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By Claire Doole, www.doolecommunications.com

Someone asked me this week to explain the role of a panel moderator.

I replied that it was to facilitate an insightful discussion for the audience. Remember them? The most neglected part of an event except when organisers panic the room might not be full.

Unfortunately, engaging debates are sometimes very difficult to achieve when you are brought in at the last moment and the panelists have already been selected by the organisers for political or PR reasons. It is like trying to bake a great cake with the wrong ingredients.

Drawing on decades of experience and a lot of patience, I usually manage after speaking individually to each panelist to construct a flow and exchange between the panelists, that is engaging and insightful. Of course, the discussion is compromised in terms of depth as I have to loop in people who either don’t want to address the theme of the panel or don’t have the knowledge to do so.

There seems to be a view by some organisations - the more panelists the merrier, as this shows how well-connected and influential, they are. However, this leads to frustration all around – from the panelists themselves, who have less time to get their points across, from the moderator who has to keep the discussion at a relatively high level and the audience, who most probably have learned nothing they don’t already know.

Of course, some audiences also just want to say they have attended a conference and don’t care what was said. But many I speak to say they don’t like self- promotional panels where the speakers only talk about their organization and don’t engage with the theme of the panel. This may be the reason why organisers tell me audience numbers are down for both in-person and online events.

In my view less is more. Conference organisers should spend their time organising insightful audience-centric events where they involve the panel moderator from the start of the process.

Most professional moderators, like myself, have a broadcasting background. For many years I produced, presented, and edited programmes on BBC radio and TV. We can help you find the focus for your event, develop pertinent angles, and provide ideas for creative innovative, and interactive formats that will engage the audience, give them great new insights, and enhance your reputation and visibility.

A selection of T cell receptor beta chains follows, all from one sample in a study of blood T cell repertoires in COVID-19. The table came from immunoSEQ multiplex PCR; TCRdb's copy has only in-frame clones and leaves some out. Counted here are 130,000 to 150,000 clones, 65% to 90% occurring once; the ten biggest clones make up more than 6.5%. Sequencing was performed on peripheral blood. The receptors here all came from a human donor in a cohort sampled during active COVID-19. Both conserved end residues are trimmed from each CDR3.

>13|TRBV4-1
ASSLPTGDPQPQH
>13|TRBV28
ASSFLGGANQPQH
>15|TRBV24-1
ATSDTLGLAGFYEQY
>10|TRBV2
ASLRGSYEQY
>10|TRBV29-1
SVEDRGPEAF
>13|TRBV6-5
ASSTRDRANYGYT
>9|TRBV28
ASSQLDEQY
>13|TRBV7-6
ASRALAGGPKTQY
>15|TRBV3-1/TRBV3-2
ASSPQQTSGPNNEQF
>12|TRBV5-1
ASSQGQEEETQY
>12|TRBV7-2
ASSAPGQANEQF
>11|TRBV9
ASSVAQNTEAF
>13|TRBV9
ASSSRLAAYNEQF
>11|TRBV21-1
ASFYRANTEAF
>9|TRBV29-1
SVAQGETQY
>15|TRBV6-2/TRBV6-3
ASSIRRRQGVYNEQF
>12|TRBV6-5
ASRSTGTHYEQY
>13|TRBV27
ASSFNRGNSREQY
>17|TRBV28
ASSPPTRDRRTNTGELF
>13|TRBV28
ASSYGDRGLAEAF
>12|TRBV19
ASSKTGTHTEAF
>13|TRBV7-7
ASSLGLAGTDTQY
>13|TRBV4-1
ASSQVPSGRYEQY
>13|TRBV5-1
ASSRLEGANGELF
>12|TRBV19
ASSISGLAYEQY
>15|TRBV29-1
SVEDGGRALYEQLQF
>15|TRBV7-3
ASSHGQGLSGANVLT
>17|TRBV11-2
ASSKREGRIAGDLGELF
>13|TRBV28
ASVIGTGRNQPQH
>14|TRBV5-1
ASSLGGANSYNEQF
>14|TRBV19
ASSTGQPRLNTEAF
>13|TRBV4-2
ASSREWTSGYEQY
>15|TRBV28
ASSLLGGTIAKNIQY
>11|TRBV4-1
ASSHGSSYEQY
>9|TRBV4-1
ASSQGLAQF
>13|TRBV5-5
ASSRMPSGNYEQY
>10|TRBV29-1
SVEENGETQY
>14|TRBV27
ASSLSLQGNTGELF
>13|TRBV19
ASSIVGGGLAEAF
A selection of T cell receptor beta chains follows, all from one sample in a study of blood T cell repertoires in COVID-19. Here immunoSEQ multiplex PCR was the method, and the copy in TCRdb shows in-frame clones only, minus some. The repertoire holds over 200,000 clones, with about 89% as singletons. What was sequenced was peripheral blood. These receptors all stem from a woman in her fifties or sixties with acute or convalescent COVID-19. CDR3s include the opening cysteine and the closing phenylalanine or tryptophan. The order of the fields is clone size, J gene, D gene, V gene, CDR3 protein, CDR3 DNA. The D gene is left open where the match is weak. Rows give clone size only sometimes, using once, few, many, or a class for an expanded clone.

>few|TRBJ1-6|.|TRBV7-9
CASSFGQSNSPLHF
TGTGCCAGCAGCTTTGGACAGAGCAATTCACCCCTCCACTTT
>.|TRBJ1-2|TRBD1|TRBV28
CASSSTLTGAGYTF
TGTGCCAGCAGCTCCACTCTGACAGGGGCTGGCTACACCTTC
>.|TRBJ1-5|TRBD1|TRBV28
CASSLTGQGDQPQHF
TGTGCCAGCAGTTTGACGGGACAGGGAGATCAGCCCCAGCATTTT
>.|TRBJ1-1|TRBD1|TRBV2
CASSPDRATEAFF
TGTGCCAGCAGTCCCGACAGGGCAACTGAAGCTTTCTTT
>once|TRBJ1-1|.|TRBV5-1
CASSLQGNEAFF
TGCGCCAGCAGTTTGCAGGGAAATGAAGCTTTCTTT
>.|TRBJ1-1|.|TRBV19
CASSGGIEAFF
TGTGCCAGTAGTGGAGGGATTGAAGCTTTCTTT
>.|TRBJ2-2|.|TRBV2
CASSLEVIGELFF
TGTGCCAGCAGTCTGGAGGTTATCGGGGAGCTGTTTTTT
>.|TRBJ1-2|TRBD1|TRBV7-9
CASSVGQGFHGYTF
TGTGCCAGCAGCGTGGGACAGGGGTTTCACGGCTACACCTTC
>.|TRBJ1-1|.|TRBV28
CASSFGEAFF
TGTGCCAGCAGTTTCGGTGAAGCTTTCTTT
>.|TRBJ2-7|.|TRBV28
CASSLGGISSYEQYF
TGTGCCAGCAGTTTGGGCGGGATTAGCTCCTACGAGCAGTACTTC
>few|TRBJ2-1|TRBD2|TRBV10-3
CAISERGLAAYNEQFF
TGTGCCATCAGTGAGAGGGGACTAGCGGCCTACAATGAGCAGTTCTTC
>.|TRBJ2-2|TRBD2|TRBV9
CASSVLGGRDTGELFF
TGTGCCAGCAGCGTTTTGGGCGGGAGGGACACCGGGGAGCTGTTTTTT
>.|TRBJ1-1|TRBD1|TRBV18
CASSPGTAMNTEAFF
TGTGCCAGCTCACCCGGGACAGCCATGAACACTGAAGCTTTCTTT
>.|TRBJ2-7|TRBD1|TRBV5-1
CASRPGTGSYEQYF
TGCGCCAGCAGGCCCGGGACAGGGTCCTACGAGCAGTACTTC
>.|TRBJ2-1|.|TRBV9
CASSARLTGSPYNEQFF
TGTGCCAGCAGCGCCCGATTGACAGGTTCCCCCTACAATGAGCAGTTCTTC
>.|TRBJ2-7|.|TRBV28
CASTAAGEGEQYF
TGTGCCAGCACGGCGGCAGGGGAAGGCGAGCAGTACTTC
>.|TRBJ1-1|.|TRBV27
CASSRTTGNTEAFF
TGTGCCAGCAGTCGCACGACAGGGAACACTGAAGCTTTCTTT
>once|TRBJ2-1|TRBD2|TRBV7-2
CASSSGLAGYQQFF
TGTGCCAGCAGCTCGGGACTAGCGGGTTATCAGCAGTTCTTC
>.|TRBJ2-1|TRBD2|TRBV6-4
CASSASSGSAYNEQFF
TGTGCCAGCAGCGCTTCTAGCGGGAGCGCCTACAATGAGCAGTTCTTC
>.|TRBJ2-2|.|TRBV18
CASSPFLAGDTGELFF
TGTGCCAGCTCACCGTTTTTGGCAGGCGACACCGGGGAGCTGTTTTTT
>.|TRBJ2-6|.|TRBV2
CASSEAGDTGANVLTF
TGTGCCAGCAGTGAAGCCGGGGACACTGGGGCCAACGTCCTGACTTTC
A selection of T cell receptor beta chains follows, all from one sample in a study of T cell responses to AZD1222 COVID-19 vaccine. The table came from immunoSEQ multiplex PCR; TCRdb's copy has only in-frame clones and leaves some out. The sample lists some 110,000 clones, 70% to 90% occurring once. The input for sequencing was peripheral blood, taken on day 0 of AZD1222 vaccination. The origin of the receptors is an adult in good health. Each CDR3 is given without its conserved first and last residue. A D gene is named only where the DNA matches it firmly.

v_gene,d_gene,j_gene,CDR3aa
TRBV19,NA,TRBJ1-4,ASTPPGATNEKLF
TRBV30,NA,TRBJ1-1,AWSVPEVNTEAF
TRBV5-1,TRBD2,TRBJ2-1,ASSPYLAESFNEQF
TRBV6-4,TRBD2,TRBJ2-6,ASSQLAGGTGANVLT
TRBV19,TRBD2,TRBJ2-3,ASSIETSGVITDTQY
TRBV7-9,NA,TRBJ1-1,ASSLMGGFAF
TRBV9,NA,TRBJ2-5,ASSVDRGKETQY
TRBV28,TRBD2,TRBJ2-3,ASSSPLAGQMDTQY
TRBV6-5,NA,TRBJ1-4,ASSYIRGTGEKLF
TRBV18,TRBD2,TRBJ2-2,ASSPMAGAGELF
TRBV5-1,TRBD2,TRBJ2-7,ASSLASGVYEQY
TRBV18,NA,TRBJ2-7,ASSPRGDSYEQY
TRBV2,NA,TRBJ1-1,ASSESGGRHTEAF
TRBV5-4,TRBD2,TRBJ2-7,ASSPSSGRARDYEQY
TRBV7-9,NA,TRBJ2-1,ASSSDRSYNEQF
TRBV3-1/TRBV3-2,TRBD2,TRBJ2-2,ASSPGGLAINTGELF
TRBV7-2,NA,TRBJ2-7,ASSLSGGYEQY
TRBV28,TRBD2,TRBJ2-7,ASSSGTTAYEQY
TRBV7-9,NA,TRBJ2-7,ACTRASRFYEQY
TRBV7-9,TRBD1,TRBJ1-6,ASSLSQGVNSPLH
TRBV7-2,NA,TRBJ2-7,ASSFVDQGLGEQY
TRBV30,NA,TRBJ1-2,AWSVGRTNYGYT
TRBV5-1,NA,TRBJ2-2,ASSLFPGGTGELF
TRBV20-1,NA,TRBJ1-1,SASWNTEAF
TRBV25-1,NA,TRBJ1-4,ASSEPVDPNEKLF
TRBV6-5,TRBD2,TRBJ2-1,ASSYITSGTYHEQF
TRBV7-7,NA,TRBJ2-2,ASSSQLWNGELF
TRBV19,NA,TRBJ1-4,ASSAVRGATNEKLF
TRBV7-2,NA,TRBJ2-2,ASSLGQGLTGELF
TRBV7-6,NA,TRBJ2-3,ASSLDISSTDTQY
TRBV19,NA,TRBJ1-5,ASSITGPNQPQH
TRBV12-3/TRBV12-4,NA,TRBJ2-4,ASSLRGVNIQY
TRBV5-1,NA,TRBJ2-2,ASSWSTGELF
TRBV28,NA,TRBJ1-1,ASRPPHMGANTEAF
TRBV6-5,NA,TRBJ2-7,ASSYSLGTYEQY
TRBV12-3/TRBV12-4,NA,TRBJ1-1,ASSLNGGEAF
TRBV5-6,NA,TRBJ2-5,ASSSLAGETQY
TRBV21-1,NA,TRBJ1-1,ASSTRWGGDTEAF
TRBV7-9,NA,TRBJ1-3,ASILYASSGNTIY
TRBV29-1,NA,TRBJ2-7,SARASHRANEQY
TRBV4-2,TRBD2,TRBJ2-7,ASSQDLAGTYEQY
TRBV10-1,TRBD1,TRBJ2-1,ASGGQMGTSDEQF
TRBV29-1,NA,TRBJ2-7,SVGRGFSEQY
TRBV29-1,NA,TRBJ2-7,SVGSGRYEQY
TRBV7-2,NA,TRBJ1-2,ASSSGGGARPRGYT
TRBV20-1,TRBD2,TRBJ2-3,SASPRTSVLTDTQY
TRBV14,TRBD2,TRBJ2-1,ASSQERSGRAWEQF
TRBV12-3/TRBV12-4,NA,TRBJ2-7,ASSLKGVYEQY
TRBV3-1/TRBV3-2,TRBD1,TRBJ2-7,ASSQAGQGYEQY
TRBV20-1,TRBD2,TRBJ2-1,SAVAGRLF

For many years I have moderated events and gone beyond the moderator’s normal role – advising on design, editorial focus, and creative formats to the delight of my clients. They tell me how much my advice and moderating skills contributed to the success of their event.

Last week though I was presented with 5 organisations – all with competing priorities who failed to collaborate or consult each other – leaving me with the mother of all messes to clear up. However, that is not the role of the moderator…

Author's bio

clairedooleportrait 200Claire Doole is a former BBC correspondent and international spokeswoman who is passionate about helping people communicate with confidence. Since 2006, she has successfully trained hundreds of professionals in the art of presenting and public speaking, talking to the media, managing communications in a crisis, and writing for the web. In addition, she has coached C-level executives and public figures to give powerful TEDx and TED style talks in Europe and the Middle East. A Swiss and UK national, Claire trains and coaches in French and English.

Claire is also a highly experienced moderator having facilitated panel discussions with government ministers, NGO activists, humanitarians and human rights specialists at major events.

Claire helps clients design their virtual, hybrid and in-person events and runs workshops on organising and moderating at events.